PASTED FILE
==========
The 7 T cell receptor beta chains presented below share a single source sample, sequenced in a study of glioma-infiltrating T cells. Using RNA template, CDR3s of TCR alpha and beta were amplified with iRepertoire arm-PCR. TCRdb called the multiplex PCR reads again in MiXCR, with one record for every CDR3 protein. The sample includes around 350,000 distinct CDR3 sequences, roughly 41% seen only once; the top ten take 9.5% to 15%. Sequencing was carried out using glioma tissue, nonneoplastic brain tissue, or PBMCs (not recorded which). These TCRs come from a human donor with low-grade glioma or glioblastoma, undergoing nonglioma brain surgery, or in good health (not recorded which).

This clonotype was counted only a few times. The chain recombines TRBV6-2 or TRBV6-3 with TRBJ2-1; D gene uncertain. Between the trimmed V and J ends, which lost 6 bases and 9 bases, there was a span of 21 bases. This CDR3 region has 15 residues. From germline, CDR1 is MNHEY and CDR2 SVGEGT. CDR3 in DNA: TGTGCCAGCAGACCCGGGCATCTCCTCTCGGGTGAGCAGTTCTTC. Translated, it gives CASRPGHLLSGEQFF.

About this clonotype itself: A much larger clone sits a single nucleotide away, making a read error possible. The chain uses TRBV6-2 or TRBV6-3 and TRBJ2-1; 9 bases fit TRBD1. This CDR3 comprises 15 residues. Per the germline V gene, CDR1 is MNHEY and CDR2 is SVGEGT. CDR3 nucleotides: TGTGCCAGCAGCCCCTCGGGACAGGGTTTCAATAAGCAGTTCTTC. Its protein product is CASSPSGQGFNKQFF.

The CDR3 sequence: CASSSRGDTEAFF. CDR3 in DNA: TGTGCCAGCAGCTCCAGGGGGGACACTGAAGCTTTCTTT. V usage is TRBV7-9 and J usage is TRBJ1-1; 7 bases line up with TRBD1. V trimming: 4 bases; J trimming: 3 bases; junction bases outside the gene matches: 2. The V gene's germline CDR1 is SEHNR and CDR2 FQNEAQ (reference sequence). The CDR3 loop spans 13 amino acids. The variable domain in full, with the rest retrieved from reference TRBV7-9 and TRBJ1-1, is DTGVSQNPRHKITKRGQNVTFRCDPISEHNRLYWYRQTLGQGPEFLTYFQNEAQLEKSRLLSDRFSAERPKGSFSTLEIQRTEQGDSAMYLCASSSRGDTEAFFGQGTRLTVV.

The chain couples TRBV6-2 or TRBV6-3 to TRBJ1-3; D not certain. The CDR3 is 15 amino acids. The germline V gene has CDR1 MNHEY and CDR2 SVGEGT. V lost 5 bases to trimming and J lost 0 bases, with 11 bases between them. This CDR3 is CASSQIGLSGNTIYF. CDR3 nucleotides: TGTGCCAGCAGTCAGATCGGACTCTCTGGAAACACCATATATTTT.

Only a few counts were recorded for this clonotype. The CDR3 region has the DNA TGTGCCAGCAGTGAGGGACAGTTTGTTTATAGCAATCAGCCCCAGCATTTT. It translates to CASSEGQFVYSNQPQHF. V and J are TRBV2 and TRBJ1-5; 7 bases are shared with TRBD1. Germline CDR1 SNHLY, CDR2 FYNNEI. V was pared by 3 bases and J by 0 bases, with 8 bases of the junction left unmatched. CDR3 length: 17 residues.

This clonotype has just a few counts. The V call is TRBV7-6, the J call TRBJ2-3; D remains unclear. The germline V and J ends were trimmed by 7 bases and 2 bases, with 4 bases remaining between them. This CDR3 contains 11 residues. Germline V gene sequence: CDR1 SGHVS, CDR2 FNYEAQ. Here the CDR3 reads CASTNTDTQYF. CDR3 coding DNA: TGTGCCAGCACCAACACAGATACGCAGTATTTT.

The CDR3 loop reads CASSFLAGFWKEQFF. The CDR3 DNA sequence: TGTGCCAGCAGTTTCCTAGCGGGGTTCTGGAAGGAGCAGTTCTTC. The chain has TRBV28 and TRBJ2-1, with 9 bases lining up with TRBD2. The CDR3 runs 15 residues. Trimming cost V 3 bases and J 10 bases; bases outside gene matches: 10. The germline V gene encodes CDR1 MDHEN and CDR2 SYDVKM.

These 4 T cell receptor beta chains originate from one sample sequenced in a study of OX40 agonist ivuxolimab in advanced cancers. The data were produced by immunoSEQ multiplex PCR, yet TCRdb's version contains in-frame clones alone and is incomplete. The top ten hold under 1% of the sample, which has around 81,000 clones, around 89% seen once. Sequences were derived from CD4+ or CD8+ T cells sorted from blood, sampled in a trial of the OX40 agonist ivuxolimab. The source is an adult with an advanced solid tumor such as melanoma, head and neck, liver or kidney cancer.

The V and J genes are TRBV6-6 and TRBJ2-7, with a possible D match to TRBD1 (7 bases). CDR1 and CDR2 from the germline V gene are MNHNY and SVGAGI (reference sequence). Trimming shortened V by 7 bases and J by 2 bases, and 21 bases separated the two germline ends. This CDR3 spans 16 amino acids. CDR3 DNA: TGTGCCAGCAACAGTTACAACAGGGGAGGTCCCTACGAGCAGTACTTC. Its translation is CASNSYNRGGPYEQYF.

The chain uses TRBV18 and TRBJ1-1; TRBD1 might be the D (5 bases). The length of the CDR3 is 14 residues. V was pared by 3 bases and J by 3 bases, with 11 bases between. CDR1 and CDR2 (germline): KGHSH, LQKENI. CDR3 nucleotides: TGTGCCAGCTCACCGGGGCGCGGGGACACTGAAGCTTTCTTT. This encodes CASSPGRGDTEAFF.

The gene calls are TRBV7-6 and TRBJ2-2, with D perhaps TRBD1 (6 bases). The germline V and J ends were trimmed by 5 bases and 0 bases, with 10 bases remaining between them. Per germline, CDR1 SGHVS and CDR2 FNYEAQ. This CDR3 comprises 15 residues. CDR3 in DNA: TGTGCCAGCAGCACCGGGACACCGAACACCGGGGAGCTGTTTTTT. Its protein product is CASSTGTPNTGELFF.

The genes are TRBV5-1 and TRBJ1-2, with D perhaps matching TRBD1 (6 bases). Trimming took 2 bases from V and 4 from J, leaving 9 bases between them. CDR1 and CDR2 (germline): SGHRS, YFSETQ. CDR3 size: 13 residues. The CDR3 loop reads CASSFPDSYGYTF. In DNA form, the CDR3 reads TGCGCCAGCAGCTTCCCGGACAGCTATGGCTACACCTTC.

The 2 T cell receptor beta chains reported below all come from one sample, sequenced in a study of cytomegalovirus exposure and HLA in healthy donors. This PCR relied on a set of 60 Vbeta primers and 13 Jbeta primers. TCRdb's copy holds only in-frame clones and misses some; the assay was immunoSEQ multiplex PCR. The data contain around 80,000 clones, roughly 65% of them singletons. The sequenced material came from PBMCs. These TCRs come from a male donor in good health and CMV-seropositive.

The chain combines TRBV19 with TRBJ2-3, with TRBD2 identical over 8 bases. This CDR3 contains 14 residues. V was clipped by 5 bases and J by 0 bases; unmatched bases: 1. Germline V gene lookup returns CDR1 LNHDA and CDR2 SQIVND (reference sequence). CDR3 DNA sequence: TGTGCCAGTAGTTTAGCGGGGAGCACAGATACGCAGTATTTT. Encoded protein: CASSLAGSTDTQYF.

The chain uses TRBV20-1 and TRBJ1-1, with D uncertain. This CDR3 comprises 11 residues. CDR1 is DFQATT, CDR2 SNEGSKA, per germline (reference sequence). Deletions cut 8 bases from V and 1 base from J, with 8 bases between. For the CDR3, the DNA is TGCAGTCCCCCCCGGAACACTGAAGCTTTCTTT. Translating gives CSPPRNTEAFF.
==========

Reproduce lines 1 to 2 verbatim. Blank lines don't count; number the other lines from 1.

The 7 T cell receptor beta chains presented below share a single source sample, sequenced in a study of glioma-infiltrating T cells. Using RNA template, CDR3s of TCR alpha and beta were amplified with iRepertoire arm-PCR. TCRdb called the multiplex PCR reads again in MiXCR, with one record for every CDR3 protein. The sample includes around 350,000 distinct CDR3 sequences, roughly 41% seen only once; the top ten take 9.5% to 15%. Sequencing was carried out using glioma tissue, nonneoplastic brain tissue, or PBMCs (not recorded which). These TCRs come from a human donor with low-grade glioma or glioblastoma, undergoing nonglioma brain surgery, or in good health (not recorded which).

This clonotype was counted only a few times. The chain recombines TRBV6-2 or TRBV6-3 with TRBJ2-1; D gene uncertain. Between the trimmed V and J ends, which lost 6 bases and 9 bases, there was a span of 21 bases. This CDR3 region has 15 residues. From germline, CDR1 is MNHEY and CDR2 SVGEGT. CDR3 in DNA: TGTGCCAGCAGACCCGGGCATCTCCTCTCGGGTGAGCAGTTCTTC. Translated, it gives CASRPGHLLSGEQFF.